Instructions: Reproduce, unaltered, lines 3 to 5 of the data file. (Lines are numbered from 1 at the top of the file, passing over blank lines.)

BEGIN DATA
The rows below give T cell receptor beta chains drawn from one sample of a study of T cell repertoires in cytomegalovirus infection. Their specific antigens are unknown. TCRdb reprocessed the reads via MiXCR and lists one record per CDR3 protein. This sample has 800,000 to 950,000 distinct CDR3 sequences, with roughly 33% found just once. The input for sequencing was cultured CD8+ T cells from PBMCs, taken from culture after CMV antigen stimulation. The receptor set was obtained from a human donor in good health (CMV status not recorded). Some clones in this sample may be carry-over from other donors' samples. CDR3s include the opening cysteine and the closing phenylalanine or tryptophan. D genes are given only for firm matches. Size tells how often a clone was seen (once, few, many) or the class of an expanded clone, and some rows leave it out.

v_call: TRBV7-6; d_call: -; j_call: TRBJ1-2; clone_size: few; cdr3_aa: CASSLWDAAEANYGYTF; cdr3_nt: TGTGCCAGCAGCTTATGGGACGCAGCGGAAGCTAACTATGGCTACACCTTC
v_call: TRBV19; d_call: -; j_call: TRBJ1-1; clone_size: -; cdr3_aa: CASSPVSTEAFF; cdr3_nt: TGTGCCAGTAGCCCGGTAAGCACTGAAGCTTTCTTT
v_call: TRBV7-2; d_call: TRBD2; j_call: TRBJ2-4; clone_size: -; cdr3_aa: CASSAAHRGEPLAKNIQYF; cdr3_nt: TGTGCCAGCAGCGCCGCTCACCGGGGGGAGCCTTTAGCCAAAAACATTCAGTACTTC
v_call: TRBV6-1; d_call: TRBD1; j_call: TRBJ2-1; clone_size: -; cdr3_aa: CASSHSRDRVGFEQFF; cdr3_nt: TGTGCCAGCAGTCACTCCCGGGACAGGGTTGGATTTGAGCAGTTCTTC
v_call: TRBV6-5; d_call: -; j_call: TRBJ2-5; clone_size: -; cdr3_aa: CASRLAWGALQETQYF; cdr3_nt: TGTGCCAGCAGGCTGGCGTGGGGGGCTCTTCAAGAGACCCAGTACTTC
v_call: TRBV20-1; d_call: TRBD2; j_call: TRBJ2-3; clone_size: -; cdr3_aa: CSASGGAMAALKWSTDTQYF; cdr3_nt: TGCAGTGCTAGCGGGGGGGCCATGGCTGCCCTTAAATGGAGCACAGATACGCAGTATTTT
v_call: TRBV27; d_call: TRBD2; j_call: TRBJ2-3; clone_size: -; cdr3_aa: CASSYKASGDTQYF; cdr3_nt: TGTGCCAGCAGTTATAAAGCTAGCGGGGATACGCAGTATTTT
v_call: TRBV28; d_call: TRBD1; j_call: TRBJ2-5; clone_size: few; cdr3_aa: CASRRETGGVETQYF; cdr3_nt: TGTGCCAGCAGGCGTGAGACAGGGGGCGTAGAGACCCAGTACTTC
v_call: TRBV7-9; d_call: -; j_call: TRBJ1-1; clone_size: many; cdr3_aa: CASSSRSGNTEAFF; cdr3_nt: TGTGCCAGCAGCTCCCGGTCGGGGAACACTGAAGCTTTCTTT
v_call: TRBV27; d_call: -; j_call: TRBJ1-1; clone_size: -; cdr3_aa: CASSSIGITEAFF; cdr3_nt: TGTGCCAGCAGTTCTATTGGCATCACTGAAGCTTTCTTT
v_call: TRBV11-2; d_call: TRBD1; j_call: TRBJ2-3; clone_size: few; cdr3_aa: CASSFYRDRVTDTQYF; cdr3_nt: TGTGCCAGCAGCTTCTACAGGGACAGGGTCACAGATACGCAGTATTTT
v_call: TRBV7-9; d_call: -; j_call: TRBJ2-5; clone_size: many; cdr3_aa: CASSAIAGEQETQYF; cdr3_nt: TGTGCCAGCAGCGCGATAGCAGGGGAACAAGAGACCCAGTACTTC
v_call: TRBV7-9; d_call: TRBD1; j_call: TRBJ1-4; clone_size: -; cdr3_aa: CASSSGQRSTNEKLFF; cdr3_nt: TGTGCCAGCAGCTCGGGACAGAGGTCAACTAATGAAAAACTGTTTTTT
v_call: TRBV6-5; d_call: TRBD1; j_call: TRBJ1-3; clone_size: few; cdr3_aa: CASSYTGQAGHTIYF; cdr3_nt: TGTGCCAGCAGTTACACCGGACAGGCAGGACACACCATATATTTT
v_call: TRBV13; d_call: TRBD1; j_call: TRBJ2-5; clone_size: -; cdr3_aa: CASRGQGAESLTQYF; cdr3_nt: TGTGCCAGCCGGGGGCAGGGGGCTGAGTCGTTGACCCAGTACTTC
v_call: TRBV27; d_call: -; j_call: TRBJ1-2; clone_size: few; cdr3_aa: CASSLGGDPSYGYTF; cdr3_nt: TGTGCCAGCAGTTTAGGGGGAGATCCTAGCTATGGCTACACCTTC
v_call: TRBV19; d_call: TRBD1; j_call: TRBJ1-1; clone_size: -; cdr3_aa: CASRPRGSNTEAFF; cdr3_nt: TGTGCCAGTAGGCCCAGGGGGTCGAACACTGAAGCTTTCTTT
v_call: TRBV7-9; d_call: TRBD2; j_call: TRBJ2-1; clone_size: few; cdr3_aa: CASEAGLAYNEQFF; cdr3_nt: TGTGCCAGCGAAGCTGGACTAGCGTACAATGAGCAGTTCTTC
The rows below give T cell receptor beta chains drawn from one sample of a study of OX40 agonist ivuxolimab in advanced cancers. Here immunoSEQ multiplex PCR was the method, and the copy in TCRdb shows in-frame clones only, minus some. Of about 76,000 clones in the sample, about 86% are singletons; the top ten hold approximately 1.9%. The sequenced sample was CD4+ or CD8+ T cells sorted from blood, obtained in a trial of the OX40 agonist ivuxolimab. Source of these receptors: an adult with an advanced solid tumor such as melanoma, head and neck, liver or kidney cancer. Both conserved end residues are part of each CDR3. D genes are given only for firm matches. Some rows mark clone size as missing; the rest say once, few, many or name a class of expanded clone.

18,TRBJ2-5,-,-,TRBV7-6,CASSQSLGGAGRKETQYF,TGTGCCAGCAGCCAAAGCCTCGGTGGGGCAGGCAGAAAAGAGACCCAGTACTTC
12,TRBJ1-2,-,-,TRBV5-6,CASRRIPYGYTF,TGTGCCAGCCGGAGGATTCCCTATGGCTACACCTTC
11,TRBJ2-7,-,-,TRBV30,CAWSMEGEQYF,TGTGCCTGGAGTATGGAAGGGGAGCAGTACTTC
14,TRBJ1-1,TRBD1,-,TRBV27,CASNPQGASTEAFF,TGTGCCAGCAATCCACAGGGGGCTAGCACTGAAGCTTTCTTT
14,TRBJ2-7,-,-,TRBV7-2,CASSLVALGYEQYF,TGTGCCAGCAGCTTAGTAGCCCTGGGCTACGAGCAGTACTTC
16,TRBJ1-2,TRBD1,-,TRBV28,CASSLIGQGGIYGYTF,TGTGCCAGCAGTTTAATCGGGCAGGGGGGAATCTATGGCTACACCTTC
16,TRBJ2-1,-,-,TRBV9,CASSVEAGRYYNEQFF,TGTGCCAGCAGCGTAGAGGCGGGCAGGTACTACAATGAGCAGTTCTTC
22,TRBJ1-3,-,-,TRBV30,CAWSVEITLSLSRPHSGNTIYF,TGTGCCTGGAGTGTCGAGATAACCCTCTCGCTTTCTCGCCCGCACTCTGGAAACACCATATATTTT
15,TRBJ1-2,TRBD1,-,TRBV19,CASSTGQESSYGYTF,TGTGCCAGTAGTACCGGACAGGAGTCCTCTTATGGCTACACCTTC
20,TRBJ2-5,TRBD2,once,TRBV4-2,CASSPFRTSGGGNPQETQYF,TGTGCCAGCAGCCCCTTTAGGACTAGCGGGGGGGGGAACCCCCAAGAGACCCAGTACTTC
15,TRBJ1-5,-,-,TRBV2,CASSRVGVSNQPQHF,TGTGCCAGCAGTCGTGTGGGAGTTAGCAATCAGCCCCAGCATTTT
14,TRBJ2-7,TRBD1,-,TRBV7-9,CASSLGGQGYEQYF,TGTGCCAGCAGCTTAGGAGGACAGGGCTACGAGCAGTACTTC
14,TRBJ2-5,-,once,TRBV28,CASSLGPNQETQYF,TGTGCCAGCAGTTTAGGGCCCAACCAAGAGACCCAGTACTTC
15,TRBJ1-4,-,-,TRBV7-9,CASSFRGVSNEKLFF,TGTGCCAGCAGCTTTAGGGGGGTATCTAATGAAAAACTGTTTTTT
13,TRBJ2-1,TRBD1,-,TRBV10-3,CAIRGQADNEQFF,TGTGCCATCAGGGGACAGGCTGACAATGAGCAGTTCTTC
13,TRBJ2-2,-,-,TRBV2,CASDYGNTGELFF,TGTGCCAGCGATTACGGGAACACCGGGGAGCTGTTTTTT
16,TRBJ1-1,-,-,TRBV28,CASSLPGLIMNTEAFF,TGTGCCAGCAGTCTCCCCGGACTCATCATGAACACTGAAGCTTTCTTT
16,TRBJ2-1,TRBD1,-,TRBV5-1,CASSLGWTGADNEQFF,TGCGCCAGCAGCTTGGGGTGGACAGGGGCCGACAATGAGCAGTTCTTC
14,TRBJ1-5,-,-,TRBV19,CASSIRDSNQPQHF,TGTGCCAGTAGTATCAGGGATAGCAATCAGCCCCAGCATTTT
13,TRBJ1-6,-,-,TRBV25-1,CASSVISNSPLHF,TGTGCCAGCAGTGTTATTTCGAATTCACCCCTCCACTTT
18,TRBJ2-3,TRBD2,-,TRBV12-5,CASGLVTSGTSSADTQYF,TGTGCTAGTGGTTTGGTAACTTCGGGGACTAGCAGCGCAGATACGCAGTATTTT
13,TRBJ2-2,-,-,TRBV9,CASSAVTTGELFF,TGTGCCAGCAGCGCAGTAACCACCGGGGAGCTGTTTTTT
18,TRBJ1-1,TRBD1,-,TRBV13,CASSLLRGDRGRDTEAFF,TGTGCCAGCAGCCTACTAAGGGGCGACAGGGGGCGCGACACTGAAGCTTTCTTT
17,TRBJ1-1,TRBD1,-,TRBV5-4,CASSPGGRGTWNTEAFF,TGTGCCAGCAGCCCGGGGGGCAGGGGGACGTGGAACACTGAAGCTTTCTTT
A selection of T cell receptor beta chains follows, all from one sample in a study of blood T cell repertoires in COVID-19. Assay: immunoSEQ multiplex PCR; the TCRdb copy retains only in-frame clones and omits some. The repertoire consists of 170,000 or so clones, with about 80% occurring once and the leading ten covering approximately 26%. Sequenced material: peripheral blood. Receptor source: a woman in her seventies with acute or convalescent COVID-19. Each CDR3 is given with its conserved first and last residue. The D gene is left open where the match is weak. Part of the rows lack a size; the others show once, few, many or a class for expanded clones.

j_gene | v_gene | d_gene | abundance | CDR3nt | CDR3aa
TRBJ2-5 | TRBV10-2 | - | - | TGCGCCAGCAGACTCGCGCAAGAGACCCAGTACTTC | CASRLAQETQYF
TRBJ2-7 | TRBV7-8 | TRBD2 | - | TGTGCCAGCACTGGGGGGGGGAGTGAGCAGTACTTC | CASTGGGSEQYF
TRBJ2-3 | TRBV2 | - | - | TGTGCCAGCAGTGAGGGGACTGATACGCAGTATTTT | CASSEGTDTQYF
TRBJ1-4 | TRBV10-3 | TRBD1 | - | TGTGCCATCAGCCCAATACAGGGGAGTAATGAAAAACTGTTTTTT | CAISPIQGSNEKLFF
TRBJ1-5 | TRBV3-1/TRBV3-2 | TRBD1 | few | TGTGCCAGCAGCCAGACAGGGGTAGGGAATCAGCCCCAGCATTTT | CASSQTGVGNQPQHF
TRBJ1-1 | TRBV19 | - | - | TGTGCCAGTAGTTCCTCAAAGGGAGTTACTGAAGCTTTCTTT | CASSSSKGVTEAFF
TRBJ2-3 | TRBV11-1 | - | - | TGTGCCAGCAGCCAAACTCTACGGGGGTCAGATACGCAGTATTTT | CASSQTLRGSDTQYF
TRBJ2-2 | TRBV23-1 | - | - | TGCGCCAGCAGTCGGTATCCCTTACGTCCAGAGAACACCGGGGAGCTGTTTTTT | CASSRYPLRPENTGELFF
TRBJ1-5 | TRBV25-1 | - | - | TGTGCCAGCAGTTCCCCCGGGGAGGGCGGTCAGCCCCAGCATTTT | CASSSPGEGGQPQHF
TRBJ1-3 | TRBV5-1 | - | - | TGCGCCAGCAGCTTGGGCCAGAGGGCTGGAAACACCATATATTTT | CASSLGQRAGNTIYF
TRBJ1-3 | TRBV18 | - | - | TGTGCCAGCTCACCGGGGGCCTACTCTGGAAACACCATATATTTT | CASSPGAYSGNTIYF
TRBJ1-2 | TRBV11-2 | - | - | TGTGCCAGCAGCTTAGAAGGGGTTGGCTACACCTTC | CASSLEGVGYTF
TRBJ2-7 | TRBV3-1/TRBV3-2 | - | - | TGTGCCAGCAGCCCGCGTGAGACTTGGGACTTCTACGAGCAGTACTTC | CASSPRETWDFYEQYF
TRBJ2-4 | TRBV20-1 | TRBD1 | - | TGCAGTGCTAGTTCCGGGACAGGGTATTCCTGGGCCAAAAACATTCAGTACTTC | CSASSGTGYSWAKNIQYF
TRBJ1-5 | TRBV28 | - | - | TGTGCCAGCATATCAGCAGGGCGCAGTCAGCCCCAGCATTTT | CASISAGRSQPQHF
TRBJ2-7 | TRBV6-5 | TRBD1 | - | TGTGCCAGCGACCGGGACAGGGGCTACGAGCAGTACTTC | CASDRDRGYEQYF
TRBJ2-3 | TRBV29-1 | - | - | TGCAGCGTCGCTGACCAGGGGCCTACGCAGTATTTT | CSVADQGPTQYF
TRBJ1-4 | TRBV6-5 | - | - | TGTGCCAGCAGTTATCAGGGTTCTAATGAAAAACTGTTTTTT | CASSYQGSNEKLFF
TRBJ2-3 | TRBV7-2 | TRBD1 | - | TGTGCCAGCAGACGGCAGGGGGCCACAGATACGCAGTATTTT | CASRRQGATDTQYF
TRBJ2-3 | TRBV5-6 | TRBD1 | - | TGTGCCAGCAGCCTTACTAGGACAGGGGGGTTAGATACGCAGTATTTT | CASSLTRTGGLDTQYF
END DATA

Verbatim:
v_call: TRBV19; d_call: -; j_call: TRBJ1-1; clone_size: -; cdr3_aa: CASSPVSTEAFF; cdr3_nt: TGTGCCAGTAGCCCGGTAAGCACTGAAGCTTTCTTT
v_call: TRBV7-2; d_call: TRBD2; j_call: TRBJ2-4; clone_size: -; cdr3_aa: CASSAAHRGEPLAKNIQYF; cdr3_nt: TGTGCCAGCAGCGCCGCTCACCGGGGGGAGCCTTTAGCCAAAAACATTCAGTACTTC
v_call: TRBV6-1; d_call: TRBD1; j_call: TRBJ2-1; clone_size: -; cdr3_aa: CASSHSRDRVGFEQFF; cdr3_nt: TGTGCCAGCAGTCACTCCCGGGACAGGGTTGGATTTGAGCAGTTCTTC